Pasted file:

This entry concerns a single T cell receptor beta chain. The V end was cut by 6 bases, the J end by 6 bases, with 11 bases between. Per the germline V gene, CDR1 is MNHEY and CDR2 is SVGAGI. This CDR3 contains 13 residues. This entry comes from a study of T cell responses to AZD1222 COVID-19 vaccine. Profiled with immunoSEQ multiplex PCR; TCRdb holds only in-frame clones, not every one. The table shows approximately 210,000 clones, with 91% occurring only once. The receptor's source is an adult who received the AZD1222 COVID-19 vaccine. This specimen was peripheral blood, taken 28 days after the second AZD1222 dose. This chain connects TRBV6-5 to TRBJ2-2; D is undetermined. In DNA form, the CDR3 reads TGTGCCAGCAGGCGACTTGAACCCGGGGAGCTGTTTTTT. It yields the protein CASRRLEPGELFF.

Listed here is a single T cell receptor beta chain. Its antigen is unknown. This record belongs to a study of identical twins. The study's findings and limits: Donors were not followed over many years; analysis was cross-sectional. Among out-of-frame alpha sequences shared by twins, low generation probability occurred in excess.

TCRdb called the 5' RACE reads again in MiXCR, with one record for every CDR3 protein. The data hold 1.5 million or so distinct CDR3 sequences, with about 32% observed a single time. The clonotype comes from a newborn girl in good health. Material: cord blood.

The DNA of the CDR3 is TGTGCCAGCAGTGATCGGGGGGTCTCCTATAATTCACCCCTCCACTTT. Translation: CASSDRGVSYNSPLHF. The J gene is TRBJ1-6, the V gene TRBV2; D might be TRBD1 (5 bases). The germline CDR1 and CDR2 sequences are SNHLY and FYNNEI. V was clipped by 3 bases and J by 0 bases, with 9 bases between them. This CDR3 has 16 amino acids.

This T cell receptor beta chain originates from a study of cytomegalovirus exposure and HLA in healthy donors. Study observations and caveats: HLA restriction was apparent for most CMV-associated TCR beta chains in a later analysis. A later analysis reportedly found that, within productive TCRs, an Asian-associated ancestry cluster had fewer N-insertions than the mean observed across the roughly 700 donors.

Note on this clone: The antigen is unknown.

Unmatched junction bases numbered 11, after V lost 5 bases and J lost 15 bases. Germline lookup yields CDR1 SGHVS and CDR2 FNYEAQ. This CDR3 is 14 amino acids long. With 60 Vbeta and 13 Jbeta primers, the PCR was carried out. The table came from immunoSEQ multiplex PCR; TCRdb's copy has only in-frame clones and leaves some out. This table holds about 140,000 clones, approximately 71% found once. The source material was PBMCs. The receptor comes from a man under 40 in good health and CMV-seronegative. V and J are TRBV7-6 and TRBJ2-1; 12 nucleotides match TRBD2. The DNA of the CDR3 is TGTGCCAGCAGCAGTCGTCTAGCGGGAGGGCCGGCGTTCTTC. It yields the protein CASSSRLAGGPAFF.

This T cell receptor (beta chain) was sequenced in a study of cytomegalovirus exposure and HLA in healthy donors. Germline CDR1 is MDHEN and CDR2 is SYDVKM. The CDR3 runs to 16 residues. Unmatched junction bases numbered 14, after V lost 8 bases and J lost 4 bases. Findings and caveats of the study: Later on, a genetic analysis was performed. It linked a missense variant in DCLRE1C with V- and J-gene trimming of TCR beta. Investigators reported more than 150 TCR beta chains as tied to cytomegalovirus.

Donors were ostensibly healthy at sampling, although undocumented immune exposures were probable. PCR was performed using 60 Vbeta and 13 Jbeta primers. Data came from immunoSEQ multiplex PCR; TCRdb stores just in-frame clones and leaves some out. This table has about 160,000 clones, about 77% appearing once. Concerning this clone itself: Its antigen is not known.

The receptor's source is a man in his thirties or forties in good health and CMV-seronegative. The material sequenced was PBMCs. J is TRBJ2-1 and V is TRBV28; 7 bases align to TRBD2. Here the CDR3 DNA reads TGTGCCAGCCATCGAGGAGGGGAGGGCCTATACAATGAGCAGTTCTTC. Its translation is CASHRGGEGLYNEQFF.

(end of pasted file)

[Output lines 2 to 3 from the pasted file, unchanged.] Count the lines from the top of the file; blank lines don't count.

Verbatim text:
Listed here is a single T cell receptor beta chain. Its antigen is unknown. This record belongs to a study of identical twins. The study's findings and limits: Donors were not followed over many years; analysis was cross-sectional. Among out-of-frame alpha sequences shared by twins, low generation probability occurred in excess.

TCRdb called the 5' RACE reads again in MiXCR, with one record for every CDR3 protein. The data hold 1.5 million or so distinct CDR3 sequences, with about 32% observed a single time. The clonotype comes from a newborn girl in good health. Material: cord blood.